Source: Google Trends, “zoom”

      Breakout searches also included “zoom stock price”.

      Solicitors are also likely to be experiencing a surge in enquiries as legacy planning enters the national discourse. “Update will” queries also have the hockey stick graph.

      Graph showing increased interest in the term "update will"

      Source: Google Trends, “update will”

      Google Autosuggest 

      Google Autosuggest provides the most up-to-date data, pulling suggestions from real-time, real world searches. For example, “how to use Zoom” and “how to make bread”. Clearly not everyone is accustomed to video calls, whilst panic buyers flocking to the bread aisle is causing some would-be bakers to skill up.

      Google Autosuggest from "how to"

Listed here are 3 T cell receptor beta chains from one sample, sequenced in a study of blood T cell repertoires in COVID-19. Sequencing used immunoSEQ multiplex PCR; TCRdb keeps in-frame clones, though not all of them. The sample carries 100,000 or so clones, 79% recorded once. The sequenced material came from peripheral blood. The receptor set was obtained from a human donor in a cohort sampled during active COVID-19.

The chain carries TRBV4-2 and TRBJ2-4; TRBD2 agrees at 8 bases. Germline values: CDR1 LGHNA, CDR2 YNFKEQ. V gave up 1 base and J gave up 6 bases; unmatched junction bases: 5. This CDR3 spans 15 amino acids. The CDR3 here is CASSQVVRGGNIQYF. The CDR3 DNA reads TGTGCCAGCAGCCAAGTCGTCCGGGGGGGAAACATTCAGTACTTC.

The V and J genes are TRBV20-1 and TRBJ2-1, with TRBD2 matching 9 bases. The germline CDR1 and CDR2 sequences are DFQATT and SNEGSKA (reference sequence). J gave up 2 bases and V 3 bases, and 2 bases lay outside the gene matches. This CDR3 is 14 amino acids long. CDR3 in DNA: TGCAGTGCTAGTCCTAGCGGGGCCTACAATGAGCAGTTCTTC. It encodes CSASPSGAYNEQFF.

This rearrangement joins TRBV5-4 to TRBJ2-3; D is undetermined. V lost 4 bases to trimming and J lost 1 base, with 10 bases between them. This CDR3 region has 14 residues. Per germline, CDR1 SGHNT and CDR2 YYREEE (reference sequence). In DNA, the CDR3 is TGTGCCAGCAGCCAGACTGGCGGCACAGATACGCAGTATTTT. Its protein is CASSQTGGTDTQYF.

(Screenshot from Google 31 March 2020)

      As more companies struggle and restaurants are closing, searches for universal credit and information on cancelling subscription services are also trending.

      Google Autosuggest from "how do i"

      (Screenshot from Google 31 March 2020)

      Google Autosuggest from "how can i"

      Hope on the horizon

      Fortunately, there is always hope and many of us are looking forward to the future, planning our immediate & important post-lockdown visits...

      Google autosuggest of "when will"


      Angharad Lock

      Senior SEO Executive at Noisy Little Monkey, Angharad is a fan of words and numbers. Basically, Countdown incarnate.